Different Kinds of Home Care Agencies

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Long term care can include different kinds of home care agencies for you or your loved one. The definition of services is mirrored in the different types of home care agencies.

  • Medicare-certified home health agencies( HHAs): These are agencies approved by the Center for Medicare & Medicaid Services (CMS) and licensed by the state to provide skilled services, primarily nurse visits, but also physical therapy or social-work visits, among others.

    Medicare will only pay for services provided through an HHA. If there is a skilled need, HHAs may also provide aide services through their own aides or through another agency, usually a licensed agency, with which they have a contract. Medicare does not pay for aide services at home unless there is a skilled need.

    You can compare HHAs in your area at www.medicare.gov/homehealthcompare/search.aspx. This site can give you some general information, but it can't tell you about important aspects of care such as how reliable and friendly an agency's workers are.

  • Licensed home care agency: Most but not all states license home care agencies to provide nursing services and aides who do personal care. Some are contracted through Medicaid to provide long-term personal care.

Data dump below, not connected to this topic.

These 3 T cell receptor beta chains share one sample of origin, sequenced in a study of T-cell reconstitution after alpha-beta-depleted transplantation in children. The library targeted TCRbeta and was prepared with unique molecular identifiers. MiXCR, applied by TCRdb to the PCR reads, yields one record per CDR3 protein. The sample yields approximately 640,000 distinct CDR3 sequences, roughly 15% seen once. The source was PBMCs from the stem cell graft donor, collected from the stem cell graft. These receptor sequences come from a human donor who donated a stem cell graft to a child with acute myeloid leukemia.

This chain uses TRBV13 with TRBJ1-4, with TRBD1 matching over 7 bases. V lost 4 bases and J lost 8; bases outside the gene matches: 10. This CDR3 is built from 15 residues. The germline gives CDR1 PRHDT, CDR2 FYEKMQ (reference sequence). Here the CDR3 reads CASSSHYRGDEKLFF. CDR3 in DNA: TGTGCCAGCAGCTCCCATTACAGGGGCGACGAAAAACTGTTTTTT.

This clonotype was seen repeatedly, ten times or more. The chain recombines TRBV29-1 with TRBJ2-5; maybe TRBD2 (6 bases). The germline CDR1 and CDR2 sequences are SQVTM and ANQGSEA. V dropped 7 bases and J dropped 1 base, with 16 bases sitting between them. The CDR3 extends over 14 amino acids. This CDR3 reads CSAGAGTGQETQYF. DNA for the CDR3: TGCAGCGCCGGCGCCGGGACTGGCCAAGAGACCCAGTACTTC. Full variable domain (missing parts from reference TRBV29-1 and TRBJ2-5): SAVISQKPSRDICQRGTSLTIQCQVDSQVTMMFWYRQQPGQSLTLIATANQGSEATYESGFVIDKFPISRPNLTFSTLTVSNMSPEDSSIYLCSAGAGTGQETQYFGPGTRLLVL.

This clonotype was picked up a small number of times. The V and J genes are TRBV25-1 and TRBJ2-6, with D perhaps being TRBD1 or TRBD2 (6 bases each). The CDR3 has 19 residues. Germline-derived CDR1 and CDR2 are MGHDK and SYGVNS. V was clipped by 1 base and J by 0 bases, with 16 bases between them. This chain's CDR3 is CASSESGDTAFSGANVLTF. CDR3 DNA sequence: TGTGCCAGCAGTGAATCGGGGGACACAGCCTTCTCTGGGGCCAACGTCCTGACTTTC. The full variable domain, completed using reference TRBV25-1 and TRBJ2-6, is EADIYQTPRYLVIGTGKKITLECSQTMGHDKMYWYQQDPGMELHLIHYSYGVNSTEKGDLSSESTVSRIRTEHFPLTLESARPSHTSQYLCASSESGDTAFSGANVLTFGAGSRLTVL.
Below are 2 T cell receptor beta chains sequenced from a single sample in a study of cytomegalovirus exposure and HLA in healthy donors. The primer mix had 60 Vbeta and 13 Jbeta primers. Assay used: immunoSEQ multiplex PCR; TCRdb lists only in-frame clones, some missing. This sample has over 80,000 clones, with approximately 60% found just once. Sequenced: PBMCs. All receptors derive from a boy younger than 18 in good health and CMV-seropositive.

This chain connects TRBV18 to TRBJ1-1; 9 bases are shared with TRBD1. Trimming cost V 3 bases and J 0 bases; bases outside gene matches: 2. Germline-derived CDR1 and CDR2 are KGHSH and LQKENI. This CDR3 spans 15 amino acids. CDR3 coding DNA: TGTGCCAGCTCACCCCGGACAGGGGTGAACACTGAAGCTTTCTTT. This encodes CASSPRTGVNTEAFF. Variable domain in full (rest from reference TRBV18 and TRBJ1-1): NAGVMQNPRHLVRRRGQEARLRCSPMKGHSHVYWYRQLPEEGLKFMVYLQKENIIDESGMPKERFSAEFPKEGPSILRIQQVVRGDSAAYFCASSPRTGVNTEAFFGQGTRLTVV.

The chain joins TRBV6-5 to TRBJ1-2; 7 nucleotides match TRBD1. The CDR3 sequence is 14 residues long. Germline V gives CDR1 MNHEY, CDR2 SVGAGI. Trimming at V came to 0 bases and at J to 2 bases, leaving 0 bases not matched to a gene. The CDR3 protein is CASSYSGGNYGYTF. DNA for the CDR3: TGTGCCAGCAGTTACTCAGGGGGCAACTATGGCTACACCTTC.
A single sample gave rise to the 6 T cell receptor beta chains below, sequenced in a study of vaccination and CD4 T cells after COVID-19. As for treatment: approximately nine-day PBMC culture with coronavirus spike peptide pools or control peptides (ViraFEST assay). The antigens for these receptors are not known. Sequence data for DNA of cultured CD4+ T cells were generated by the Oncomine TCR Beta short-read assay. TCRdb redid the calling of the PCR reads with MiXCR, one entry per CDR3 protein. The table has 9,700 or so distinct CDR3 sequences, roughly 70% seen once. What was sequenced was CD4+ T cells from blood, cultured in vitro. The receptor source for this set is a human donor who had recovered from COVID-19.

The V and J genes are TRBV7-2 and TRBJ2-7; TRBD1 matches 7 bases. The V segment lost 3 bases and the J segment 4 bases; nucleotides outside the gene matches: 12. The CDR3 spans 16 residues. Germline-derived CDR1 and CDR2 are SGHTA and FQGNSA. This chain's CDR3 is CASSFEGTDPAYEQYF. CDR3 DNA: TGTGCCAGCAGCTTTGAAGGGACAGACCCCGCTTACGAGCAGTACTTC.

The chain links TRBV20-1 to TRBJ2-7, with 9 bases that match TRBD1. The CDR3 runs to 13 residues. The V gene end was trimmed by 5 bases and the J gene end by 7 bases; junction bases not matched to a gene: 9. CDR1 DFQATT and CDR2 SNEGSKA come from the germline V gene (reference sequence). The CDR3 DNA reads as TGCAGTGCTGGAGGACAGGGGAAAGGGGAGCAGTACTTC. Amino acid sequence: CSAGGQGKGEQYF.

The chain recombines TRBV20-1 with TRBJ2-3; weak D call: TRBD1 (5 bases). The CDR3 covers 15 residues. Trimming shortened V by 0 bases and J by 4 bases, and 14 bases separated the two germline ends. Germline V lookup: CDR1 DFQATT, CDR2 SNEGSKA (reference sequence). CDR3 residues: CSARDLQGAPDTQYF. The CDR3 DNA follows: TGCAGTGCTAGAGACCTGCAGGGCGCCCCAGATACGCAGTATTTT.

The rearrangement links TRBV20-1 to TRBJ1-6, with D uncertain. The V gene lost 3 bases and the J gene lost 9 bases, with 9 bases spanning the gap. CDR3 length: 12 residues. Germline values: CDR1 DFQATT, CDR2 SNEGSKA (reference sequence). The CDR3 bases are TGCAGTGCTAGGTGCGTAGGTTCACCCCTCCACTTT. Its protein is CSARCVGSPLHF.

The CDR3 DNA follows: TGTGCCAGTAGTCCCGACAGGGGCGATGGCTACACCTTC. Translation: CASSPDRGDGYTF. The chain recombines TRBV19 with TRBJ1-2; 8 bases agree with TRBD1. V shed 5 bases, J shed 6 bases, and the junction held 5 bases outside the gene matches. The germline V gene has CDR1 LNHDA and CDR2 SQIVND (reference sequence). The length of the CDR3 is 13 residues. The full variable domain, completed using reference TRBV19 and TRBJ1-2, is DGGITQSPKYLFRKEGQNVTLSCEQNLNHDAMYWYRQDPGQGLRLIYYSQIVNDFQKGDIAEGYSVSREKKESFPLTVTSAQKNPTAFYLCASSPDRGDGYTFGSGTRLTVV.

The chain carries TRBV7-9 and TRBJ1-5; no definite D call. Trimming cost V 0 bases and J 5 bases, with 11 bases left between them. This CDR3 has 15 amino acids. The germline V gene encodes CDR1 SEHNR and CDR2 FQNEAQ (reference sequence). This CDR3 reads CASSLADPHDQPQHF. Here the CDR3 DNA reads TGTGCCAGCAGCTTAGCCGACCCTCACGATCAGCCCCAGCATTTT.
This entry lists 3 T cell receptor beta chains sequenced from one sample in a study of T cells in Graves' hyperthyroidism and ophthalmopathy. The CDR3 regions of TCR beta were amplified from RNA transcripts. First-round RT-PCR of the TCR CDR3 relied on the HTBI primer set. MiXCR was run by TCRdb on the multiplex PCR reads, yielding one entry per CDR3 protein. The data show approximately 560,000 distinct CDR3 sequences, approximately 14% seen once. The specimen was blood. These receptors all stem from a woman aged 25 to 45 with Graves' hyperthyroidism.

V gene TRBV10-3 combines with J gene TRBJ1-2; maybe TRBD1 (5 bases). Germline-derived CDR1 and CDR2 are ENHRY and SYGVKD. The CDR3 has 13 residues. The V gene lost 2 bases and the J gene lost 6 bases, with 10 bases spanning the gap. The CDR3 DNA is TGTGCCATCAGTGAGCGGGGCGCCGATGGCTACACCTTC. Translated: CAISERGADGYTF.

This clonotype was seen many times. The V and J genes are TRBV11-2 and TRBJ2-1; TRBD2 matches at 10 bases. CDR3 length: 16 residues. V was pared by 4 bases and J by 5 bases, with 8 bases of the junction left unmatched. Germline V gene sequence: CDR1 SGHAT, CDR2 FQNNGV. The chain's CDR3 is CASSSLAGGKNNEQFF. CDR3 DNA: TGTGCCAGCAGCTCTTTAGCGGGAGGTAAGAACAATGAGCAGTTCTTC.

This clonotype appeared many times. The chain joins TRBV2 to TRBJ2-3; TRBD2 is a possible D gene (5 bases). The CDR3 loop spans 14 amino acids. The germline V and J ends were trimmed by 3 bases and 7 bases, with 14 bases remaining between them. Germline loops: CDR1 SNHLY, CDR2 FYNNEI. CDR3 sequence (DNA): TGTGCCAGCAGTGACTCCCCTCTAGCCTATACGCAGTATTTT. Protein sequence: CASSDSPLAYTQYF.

The Genworth 2013 Cost of Care Survey reported a national median hourly rate through licensed agencies of homemaker or companion services to be $18 and the personal care services to be $19. Obviously, rates vary by geographic area.

  • Non-medical or companion agency: These rapidly growing agencies are not usually licensed by state health departments or regulated by the federal government, and their services are not covered under health insurance because they are deemed nonmedical.

    Companion services include reading and conversation, assisting with clothing selection, organizing the mail, and picking up prescriptions from the pharmacy. Workers have varying levels of experience and training. Frequently companion agencies are locally run businesses that are franchises of large, brand-name companies. The rates for these services can range from $15 to $25 an hour.

    Companion agencies may list medication management among the nonmedical tasks within their range of expertise.

    However, if you or your family member are taking many medications of different sorts or they have to be taken in specific doses or at specific times, a companion may not have the necessary training to help with this task if it involves anything more than reminding the person to take the pills that have already been set up in a pill box.

  • Employment or registry agencies: These agencies provide names of nurses and aides available to provide home care. You contact and pay them directly. Your state may also maintain a registry through the Department of Health. PHI National has a map showing which states have this service. Some states limit access to publicly funded (Medicaid) clients; others are more flexible.

Medicare only pays for home healthcare services provided by a certified HHA, and both Medicare Advantage plans and private insurance may require you to use only an HHA within their network. If you pay privately and want to use an agency, you can decide which one to use.

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